Together, the three pieces will do what TransCanada's Keystone XL hopes to do: move dilbit from Alberta's tar sands to Port Arthur's refinery row and, in part, the global export market.

Environmental groups have reacted with indignation to the State Department announcement published in the Federal Register on August 18. The public commenting period remains open until September 17.

Jim Murphy, senior counsel for NWF, referred to it as an “illegal scheme,” while a representative from 350.org says Enbridge has learned from the lessons of its corporate compatriot, TransCanada.

“When we blocked Keystone XL, the fossil fuel industry learned that they have a much stronger hand to play in back rooms than on the streets,” said Jason Kowalski, policy director for 350.org. “They will break the law and wreck our climate if that's what it takes for them to make a buck.”

But as the old adage goes, it takes two to tango. 

That is, influential State Department employees helped Enbridge find a way to smuggle an additional 350,000 barrels of tar sands per day across the border without public hearings or an environmental review. 

Fri, 2014-08-15 17:30Steve Horn
Steve Horn's picture

Investor Call: Enbridge's Keystone XL Clone Opens in October, Rail Facility to Follow

In a recent quarter two call for investors, Enbridge Inc executives said the company's “Keystone XL” clone — the combination of the Flanagan South and Seaway Twin pipelines — will open for business by October.

As previously reported by DeSmogBlog, Enbridge has committed a “silent coup” of sorts, ushering in its own Alberta to Port Arthur, Texas pipeline system “clone” of TransCanada's Keystone XL tar sands pipeline. Unlike Keystone XL's northern leg, however, Enbridge has done so with little debate.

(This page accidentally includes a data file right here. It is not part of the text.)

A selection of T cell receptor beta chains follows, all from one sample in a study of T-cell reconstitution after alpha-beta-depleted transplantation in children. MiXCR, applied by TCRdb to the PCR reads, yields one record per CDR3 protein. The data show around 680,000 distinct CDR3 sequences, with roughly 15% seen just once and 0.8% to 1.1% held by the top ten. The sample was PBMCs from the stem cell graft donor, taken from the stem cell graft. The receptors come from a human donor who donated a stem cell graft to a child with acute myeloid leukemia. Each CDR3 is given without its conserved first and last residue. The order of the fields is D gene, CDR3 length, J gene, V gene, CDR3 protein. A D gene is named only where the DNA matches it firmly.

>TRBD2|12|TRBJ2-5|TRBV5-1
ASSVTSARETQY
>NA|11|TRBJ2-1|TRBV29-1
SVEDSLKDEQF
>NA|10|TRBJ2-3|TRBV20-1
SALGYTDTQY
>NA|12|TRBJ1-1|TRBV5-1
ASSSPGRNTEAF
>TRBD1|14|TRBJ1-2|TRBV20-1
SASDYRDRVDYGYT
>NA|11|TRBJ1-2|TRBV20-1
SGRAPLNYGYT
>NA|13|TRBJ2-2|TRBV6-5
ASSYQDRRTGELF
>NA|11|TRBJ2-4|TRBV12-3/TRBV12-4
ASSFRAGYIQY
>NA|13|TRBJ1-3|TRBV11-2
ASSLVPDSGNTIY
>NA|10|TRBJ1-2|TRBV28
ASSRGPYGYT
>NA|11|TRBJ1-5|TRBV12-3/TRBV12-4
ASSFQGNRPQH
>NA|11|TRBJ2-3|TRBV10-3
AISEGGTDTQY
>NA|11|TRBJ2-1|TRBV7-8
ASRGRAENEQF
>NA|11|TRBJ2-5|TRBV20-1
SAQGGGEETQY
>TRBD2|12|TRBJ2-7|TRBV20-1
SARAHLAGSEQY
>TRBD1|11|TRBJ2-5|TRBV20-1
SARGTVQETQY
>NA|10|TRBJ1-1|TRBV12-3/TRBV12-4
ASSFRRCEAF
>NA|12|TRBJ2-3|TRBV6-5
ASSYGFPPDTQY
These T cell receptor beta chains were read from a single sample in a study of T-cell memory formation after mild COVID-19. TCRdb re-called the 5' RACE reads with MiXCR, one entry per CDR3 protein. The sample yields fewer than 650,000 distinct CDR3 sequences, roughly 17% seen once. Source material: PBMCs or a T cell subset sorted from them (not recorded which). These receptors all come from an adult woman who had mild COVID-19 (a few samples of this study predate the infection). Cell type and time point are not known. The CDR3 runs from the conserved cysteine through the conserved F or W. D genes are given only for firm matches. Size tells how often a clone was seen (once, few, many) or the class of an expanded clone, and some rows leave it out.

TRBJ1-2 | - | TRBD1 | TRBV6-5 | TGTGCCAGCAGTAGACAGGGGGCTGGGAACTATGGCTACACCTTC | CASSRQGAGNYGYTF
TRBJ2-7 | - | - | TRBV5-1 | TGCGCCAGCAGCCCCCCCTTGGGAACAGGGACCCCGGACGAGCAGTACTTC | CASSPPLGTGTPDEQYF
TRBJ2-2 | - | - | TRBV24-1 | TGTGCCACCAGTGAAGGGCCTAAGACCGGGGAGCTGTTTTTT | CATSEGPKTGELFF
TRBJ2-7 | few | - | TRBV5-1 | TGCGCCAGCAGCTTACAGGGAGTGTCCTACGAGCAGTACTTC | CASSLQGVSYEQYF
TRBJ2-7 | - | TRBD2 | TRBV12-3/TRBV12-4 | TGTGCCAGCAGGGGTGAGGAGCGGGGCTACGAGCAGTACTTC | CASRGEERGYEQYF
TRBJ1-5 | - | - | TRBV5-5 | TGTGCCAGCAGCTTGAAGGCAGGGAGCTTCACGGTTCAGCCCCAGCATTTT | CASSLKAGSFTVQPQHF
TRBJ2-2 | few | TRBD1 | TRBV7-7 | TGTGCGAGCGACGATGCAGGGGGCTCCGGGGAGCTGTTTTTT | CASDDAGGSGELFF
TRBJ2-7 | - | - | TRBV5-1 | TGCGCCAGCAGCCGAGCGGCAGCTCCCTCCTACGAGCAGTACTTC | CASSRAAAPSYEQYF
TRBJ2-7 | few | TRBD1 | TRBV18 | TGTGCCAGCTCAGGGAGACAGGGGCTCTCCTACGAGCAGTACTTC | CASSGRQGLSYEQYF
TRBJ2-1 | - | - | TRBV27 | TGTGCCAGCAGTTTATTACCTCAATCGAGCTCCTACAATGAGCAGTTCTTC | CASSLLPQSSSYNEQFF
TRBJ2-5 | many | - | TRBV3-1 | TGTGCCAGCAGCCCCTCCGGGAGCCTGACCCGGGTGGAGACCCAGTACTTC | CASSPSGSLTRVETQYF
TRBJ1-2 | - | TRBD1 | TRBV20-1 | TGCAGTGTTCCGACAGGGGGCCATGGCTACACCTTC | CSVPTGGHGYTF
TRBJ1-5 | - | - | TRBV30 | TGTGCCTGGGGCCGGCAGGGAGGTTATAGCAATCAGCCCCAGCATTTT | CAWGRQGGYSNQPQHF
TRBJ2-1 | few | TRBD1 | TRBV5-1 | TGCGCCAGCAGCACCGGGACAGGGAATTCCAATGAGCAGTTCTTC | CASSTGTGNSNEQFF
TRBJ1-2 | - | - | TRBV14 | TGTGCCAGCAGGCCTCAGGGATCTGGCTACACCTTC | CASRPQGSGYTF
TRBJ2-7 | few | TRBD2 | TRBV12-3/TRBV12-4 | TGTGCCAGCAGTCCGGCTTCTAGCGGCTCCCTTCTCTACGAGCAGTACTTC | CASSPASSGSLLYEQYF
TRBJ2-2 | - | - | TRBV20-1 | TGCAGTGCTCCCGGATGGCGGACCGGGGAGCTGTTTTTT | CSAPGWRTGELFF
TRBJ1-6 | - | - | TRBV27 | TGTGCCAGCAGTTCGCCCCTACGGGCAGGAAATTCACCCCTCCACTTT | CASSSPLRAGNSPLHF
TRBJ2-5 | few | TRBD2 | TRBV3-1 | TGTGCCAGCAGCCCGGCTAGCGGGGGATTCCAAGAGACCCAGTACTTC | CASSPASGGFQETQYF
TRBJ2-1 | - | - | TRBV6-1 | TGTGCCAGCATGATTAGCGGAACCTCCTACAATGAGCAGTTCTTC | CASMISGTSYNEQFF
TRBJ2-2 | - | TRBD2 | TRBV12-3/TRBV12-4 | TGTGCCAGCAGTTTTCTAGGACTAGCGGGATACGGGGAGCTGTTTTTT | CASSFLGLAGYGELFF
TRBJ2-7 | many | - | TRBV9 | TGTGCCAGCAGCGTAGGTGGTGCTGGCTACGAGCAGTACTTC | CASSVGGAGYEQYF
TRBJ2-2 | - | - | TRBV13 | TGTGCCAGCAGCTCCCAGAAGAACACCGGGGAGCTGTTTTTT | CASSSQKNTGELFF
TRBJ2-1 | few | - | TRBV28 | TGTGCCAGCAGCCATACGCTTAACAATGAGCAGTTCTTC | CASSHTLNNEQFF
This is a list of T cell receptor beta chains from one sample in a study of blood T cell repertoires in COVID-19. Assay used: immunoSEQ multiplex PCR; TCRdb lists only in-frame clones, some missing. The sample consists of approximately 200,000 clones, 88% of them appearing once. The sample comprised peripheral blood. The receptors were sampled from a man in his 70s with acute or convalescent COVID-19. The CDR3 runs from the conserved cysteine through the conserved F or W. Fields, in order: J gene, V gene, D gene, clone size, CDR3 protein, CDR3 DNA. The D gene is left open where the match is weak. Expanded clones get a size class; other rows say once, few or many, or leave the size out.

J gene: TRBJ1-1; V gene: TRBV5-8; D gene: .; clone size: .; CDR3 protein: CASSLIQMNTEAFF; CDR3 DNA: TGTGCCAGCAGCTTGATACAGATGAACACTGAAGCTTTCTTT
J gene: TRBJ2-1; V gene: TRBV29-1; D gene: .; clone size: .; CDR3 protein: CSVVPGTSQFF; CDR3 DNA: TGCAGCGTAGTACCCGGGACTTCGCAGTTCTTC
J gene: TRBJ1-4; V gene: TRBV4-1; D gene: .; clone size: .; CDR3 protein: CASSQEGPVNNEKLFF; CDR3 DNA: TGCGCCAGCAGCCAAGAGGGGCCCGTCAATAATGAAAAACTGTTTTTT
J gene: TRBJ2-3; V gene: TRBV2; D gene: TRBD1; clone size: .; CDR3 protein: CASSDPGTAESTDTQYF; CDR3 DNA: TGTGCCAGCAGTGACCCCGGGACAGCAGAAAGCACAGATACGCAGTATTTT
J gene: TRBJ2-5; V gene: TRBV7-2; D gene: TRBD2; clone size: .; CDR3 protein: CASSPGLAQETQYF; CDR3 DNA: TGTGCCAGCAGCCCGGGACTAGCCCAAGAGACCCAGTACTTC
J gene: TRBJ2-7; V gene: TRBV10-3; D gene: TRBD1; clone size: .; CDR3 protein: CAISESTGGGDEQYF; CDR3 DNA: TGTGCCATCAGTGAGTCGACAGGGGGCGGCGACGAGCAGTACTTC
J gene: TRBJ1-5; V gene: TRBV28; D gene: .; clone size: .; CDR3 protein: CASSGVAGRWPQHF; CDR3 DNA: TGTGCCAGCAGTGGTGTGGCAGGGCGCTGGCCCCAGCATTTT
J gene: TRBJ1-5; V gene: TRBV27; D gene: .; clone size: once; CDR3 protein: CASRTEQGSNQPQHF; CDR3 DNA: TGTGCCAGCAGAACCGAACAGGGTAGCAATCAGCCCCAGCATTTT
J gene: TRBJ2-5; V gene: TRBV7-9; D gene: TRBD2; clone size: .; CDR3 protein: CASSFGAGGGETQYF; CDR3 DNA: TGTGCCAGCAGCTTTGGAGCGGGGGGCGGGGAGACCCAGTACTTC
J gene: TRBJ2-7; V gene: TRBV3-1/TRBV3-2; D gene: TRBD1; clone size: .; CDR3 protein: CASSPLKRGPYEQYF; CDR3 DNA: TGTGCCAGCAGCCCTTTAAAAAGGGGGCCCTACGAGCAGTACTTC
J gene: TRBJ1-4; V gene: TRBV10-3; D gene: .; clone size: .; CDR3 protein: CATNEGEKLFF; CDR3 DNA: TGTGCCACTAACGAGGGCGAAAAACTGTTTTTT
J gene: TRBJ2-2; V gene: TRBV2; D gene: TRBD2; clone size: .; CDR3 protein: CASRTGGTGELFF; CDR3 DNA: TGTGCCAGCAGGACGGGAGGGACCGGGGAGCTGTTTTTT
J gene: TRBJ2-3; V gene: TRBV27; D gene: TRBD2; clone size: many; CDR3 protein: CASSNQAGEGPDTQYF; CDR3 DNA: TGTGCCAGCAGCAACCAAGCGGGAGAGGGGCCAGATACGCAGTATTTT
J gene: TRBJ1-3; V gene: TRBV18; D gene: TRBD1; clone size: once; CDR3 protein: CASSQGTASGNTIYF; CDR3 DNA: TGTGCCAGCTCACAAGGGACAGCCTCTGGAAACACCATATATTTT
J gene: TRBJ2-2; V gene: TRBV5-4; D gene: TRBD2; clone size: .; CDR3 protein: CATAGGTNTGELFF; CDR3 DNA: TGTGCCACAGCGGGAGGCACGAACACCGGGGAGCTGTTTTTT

With the combination of the Alberta Clipper (now called Line 67, currently up for expansion), Flanagan South and Seaway Twin pipelines, Enbridge will soon do what TransCanada has done via its Keystone Pipeline System.

That is, bring Alberta's tar sands to Gulf of Mexico refineries and send it off to the global export market.

According to Guy Jarvis, president of liquids pipelines for Enbridge, even though the Cushing, Oklahoma to Port Arthur, Texas Seaway Twin is technically operational, it will not become functional until Flanagan South opens in October. 

“The base plan had been, and still is, to do the line fill of the Seaway Twin from Flanagan South. So we don't expect to see too much off the Seaway Twin until Flanagan South does go into service,” Jarvis said on the investor call.

“It does have the capability to be line filled at Cushing if the barrels are available and the market signals would suggest that you would want to do that. But at this point in time, we think it will be the base plan that it is filled on from Flanagan South.”

Beyond piping diluted bitumen (“dilbit”) to market, Enbridge also has plans to market dilbit via rail in a big way.

Wed, 2014-08-13 15:00Ben Jervey
Ben Jervey's picture

Fuse to the Carbon Bomb: Keystone XL Much Worse for Climate Than Obama Admin Estimated